I have flour in my flip flops. If I were a professional chef, I wouldn’t be wearing beach attire in the kitchen (really, it’s only the flip flops. The rest of me is in regular street clothing, I swear.), but I like to cling onto the summer footwear for as long as possible into the fall. One year, I wore my Birkenstocks until the weekend after Thanksgiving, which gave me great joy, even if my toes would have protested had they had their own brains (and mouths).
So here I am on November 7th, hoping to still be wearing flip flops in 4 more weeks, and I have flour in said flip flops because of the rustic olive rolls I made last night. The recipe requires that you rub flour into a dishtowel and use that as a mold for the rolls. Sadly, JR apparently did not notice the copious amounts of flour on, and embedded into, the dishtowel while it was on the baking sheet, and my leaving it crumpled up, flour side tucked in, on the counter next to the sink turned out to be a bad idea. The kitchen was a bit of a disaster with mixing bowls strewn about, the stand mixer taking up most of my already very limited counter space, and baking sheets tucked into corners. Being the nice guy that he is, JR tried to help me tidy up the mess. Only he couldn’t see that there was about a half cup of flour inside the dishtowel, so he lifted it up really quickly, and – viola – a dusting of powder all over the kitchen floor. Our Golden Retriever, Miele, seemed quite thrilled at this gift of starch from the sky, and proceeded to lick up as much as she could before being sent outside.
This morning, I brought the dishtowel outside for a final shaking out of the flour, and surprisingly, there was still enough to form a small cloud, most of which was blown onto my ever-present black pants, onto my feet, and all over my flip flops. It was quite a mess, and a continuation of a mess, at that. Worst of all, I did not love the rustic olive rolls. They had a texture that was very close to store-bought scali bread, but I had quite wrongly envisioned the olive rolls of my dreams, which would be the roll version of Seven Stars Bakery’s olive baguette. Now there’s a tasty bread.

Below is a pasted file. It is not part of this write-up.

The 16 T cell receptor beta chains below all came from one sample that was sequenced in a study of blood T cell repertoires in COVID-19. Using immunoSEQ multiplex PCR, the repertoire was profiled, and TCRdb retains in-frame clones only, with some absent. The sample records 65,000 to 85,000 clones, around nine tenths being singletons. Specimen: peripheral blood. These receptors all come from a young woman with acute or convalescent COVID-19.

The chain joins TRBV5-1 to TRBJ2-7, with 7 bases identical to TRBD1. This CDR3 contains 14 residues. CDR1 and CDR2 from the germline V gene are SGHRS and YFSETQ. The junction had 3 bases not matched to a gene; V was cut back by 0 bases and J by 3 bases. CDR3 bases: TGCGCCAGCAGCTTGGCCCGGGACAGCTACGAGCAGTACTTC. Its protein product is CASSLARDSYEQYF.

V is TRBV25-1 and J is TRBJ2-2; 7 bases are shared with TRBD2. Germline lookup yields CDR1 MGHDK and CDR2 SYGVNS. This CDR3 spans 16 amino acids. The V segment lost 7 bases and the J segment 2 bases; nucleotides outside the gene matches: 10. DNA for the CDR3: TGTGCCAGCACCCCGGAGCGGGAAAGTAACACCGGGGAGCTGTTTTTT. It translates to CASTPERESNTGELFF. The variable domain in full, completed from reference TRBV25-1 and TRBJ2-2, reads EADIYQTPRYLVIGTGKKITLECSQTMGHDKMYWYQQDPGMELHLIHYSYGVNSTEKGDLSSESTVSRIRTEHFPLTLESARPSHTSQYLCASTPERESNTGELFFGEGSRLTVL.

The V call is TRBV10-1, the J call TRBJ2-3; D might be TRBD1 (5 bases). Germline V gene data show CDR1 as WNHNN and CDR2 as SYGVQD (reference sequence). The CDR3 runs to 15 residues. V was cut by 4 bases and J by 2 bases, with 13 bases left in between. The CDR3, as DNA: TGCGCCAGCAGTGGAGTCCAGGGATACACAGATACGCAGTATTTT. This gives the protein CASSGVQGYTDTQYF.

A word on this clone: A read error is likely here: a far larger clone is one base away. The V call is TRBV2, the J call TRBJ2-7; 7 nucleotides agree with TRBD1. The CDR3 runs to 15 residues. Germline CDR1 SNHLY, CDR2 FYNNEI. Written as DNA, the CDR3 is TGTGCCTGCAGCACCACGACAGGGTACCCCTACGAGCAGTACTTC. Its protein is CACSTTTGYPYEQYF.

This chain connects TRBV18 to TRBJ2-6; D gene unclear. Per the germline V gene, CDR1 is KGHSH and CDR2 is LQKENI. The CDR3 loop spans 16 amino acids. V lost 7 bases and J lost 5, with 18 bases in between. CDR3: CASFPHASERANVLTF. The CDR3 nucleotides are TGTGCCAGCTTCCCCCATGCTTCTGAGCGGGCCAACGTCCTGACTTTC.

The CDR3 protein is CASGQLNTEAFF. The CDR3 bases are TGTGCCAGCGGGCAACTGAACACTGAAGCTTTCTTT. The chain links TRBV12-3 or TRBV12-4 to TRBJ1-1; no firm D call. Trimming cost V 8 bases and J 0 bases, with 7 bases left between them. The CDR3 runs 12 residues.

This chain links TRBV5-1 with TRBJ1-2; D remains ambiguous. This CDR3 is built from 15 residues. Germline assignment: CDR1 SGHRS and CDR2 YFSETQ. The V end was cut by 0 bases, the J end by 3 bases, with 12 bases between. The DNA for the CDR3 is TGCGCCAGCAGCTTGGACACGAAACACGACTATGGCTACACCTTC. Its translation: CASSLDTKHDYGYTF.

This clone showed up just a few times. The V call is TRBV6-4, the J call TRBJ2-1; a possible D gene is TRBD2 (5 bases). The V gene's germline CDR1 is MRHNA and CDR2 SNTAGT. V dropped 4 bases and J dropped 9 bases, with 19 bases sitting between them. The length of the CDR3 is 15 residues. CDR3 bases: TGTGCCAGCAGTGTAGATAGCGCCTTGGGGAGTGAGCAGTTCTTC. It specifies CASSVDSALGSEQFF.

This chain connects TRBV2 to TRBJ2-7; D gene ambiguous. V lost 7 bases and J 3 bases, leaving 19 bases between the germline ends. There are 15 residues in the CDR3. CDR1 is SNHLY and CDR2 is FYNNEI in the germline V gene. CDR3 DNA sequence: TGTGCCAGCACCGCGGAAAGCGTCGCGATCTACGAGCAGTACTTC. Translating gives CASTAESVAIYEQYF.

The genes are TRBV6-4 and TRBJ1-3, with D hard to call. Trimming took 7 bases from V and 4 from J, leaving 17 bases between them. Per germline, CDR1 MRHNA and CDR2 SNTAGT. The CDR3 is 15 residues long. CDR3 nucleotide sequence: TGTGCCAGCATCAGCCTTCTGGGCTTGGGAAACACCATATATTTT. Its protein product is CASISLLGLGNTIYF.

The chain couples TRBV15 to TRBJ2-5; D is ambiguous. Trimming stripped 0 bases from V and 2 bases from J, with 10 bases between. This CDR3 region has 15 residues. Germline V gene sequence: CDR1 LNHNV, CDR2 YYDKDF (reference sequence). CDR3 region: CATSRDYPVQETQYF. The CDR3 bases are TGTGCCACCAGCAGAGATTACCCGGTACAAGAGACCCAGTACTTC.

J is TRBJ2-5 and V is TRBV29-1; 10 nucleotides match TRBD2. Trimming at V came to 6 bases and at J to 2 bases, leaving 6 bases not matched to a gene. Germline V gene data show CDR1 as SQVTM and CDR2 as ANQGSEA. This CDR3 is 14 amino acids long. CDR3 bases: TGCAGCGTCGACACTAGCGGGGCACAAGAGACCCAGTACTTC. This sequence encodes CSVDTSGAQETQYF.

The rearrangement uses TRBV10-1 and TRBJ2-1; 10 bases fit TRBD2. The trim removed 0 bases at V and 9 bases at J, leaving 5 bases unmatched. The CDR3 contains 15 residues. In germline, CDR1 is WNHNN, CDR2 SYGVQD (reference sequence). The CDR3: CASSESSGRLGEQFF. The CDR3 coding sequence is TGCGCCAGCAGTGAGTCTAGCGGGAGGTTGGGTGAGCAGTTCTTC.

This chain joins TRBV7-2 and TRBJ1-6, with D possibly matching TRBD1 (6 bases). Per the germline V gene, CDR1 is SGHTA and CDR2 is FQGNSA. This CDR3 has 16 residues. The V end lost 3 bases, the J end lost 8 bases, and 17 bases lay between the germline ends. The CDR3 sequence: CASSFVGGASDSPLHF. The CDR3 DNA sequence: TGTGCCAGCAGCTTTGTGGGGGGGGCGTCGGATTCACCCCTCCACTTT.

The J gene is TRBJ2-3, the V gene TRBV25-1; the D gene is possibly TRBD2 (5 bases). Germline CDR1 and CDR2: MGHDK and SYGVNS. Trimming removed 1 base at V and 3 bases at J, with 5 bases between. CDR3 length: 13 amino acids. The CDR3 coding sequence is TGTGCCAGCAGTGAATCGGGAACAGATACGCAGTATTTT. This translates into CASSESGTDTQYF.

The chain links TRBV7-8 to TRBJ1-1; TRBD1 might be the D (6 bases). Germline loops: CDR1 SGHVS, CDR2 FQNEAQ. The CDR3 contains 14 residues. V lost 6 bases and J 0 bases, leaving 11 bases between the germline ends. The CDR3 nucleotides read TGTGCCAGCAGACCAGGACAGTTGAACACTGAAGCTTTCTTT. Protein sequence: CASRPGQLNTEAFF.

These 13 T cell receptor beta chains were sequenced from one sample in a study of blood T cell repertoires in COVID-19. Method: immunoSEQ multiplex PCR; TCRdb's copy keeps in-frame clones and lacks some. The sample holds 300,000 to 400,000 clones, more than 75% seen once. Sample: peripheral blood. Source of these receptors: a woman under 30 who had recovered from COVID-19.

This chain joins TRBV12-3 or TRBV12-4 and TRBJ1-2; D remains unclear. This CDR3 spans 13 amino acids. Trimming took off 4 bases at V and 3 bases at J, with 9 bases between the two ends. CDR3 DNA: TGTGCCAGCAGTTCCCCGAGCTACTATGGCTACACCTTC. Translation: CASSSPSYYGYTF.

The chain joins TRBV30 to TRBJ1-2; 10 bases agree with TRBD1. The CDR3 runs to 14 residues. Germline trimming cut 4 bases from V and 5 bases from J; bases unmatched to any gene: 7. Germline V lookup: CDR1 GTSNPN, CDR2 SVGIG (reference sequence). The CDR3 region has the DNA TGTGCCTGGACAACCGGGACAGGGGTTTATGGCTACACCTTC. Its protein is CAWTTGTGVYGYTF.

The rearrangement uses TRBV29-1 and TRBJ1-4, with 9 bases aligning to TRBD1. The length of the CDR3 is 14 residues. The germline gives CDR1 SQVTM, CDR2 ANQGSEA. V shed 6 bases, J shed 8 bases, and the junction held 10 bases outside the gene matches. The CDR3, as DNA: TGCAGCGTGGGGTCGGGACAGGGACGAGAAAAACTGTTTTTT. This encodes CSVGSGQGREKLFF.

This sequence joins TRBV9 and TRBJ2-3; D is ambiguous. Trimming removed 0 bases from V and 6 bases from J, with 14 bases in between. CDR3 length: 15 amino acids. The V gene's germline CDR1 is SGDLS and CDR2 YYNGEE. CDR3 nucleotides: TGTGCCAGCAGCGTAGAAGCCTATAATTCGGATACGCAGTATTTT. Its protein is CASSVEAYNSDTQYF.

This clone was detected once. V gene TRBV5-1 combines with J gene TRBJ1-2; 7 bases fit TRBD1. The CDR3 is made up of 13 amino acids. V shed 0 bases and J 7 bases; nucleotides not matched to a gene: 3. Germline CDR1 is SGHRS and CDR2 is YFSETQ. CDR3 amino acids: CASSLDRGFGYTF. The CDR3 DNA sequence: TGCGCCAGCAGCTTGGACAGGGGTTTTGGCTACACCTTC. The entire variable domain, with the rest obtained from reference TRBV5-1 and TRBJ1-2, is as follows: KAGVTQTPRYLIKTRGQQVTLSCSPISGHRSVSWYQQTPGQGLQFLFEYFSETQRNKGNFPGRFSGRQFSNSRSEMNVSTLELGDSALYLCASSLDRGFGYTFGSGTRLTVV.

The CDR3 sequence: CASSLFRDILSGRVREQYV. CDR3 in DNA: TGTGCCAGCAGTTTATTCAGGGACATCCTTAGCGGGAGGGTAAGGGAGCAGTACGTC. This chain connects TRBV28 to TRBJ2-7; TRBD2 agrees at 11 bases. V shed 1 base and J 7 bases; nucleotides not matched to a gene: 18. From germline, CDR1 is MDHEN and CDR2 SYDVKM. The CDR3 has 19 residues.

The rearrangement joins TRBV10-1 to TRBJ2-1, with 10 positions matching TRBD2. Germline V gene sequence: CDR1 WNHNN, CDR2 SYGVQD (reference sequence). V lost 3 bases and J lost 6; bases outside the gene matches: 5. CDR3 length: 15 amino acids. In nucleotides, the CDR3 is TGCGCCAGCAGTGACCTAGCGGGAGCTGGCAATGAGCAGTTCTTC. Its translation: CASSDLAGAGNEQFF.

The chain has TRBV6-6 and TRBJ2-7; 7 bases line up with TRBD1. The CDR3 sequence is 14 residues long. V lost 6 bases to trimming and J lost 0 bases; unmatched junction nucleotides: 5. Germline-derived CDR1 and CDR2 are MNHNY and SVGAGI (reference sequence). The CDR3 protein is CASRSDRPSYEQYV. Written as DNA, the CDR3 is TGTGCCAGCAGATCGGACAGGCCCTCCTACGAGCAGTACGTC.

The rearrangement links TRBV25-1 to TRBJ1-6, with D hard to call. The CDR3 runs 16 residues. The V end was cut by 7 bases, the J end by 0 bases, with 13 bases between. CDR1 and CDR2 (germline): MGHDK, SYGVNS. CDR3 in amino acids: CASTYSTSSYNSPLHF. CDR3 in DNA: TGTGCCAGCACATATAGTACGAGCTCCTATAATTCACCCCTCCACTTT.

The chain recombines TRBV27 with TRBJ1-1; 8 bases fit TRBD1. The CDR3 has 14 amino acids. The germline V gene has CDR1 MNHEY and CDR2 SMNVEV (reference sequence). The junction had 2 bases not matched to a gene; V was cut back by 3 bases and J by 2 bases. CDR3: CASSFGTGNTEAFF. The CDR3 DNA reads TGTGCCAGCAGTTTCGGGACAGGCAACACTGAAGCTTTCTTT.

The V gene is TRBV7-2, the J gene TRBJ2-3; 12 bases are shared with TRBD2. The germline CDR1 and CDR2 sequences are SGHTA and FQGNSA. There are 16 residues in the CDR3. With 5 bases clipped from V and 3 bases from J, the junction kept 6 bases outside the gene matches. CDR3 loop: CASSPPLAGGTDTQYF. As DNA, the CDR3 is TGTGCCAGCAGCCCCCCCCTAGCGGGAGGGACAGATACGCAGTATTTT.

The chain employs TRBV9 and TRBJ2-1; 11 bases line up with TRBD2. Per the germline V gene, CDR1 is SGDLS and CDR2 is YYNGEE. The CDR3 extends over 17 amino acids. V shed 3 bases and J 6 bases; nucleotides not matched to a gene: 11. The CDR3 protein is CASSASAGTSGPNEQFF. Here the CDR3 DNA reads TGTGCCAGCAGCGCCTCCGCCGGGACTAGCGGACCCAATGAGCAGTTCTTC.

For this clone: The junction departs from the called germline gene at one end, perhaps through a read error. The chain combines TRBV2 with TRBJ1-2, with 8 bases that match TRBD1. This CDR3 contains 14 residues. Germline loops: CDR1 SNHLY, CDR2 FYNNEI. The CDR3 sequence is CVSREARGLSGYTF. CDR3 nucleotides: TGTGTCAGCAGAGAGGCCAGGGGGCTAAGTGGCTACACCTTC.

I know now that the rustic olive rolls recipe will never get me there, but I will try again to see if I can get a better texture, one with more air pockets within the roll. Nonetheless, we will have these rolls with dinner tonight, which will be exactly the same dinner as last night. We are heading to Vermont with a pickup truckload of wood and a pair of shovels in order to start the preparations for our eleventh annual turkey-in-a-hole-in-the-ground Thanksgiving celebration, and last night’s dinner will be quick and easy to prepare when we arrive in Vermont around 8pm. As you read the recipe, you may say, “what the heck do you mean, quick and easy?” Well, I’ve already roasted the butternut squash and have fried the sage, so the remaining ingredients will come together quickly. If you want to make it easier, simply omit the sage, and use leftover roasted butternut from another meal. The sweet and savory combination is well worth the effort, however.
- 12-15 fresh sage leaves
- 2 tablespoons olive oil